Wow. What a year it has been. It feels like I fit a decade's worth of experiences and emotions into just one year. Here's a recap of my 2017 year in review.
I quit my finance job, gave up my apartment in Hollywood, and sold my sports car. Instead, I traveled the world with my girlfriend Joanna on the cheap, organized the Work Anywhere Summit, started teaching English online, and launched this blog.
Life will never be the same again.
Here's to 12 months worth of jubilation and frustration, ups and downs, laughter and tears.
Most importantly, here's to doing (most of) it all over again in 2018.
I resigned from my job in January, and it was one of the most gut-wrenching days of my life. Even though I was very good at what I did, I wasn't enjoying the work nearly as much as I wanted to.
On top of that, my super duper long distance relationship with Joanna was not going as well as I had hoped.
I asked my boss if I could work for him remotely, given that I was doing a lot of the work independently anyway. He declined, and that's when I had to make a choice. I decided that my relationship with Joanna was more important to me than my steady paycheck.
At the end of the month, I packed my bags and moved out of my apartment. I sold or gave away most of my furniture and stored what was left in my parents' garage.
My new life was about to begin.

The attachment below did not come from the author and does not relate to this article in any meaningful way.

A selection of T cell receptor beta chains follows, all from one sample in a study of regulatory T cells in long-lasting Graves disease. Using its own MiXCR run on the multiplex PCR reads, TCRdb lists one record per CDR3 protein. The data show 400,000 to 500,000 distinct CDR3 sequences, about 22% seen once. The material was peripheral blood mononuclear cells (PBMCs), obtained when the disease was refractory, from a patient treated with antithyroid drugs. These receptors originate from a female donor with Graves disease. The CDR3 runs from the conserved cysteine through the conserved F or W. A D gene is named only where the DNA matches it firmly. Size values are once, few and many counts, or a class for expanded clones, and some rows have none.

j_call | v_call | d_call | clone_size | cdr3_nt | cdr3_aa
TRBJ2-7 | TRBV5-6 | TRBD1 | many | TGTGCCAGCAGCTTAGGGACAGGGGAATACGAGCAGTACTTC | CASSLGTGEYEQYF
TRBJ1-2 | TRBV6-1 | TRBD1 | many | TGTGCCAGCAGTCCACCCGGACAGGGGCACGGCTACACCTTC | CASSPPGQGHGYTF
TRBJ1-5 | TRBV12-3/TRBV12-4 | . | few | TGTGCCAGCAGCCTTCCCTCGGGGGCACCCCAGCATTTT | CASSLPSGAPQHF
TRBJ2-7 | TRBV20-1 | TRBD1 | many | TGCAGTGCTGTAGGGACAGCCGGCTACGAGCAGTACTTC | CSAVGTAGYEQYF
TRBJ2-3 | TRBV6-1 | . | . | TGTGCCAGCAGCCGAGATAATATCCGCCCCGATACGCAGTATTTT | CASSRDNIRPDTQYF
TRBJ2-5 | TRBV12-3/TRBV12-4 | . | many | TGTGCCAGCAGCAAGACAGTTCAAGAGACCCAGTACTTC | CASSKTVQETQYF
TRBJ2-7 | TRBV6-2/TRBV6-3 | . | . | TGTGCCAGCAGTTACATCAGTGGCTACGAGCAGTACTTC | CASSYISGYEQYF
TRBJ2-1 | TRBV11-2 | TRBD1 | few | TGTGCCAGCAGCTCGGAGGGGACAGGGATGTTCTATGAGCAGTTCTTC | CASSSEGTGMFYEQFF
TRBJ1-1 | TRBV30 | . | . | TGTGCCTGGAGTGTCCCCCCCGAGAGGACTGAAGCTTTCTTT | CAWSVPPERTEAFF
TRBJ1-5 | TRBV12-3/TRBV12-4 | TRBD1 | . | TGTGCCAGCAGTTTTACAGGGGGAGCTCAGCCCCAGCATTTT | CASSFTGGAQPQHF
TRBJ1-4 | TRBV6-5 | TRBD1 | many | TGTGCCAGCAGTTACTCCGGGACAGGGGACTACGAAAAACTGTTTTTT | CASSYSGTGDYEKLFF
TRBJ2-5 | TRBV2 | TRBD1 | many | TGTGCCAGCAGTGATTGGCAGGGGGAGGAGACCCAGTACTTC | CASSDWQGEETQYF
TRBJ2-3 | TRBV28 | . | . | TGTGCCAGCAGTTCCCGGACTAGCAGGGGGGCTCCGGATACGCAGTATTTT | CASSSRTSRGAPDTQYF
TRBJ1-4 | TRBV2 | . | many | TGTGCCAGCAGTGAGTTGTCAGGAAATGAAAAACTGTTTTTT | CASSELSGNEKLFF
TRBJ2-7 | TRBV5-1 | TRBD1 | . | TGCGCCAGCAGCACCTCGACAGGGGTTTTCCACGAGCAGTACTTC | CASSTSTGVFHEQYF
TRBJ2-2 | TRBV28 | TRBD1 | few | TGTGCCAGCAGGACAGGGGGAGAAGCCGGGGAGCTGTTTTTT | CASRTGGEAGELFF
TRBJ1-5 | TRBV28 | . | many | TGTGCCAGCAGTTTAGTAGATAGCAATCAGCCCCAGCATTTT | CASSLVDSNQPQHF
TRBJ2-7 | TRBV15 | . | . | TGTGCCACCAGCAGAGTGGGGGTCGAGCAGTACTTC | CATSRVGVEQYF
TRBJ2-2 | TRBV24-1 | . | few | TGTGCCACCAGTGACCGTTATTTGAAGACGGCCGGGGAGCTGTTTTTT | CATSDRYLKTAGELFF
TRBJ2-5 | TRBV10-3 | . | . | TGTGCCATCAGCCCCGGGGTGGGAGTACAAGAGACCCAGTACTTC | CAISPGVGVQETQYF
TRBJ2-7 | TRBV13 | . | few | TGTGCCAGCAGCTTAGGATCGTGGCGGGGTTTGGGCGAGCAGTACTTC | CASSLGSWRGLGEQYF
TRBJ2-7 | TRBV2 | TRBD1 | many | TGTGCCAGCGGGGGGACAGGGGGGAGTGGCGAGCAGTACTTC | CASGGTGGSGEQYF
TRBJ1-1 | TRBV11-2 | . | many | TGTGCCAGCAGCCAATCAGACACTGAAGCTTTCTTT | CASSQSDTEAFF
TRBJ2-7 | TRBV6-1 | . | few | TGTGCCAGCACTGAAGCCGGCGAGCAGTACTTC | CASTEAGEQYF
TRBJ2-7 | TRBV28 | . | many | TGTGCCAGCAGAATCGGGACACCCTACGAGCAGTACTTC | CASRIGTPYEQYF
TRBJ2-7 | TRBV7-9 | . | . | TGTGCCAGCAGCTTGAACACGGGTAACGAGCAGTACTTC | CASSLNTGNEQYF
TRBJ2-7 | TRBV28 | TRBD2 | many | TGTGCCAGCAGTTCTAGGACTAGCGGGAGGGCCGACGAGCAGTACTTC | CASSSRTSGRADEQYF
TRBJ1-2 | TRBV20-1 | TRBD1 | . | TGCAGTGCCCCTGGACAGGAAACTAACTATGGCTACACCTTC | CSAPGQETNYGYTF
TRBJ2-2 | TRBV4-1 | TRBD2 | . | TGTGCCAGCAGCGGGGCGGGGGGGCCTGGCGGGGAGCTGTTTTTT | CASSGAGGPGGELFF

A few months prior to leaving my job, I was approached by an old college friend. She was starting a new education company in Silicon Valley and wanted to know if I'd be interested in joining her. I agreed to give it a shot because I was promised a decent salary as well as the chance to work remotely. I was skeptical enough to not tell my friends about the move, but I also figured that I had nothing to lose.
Alas, I did have something to lose. After a little over a month without any sign of getting paid, I decided to cut my losses at just over $10,000 dollars.
I learned a very expensive lesson, indeed.
I went to Shanghai, China to attend meetings on behalf of the startup and realized that my intuition was correct. Even today, I still shake my head, wondering why I even joined in the first place. I think it's because I was drawn to the allure of education, of being able to make a difference in young people's lives.
After leaving China, Joanna and I spent 2.5 weeks in Thailand, traveling from Bangkok to Krabi to Koh Lanta to Chiang Mai and back to Bangkok. It was a much needed vacation for both of us.
I had heard about Thailand so much over the years, but never had the chance to see everything for myself. It was an eye-opening experience, a sensory overload. I don't even know where and how to begin describing it.
The food was beyond amazing everywhere. The ladyboys and bar girls were out in full force in Bangkok. The beaches in the south would have been pristine if not for all the local boat drivers throwing cigarettes into them. The old temples in the north were beautiful pieces of art.
And everything was very, very affordable.
On top of that, I finally mustered up the courage to ride a scooter for the first time. It may seem trivial now, but it was a big deal to me. And I only did it after realizing that bicycles couldn't get us to where we wanted to go.
At the end, my fear was unfounded. Riding a scooter ended up not being such a big deal at all. Silly me.
Next time, I would skip China and head straight to Thailand. I miss Thailand already.
Next up was 6 weeks in Taiwan visiting my extended family. Ever since I moved to the US at age 10, I had never spent more than a week or two in Taiwan during each visit. This time around, I made sure to stay longer and introduce Joanna to my roots. It was important to me to show her where I came from.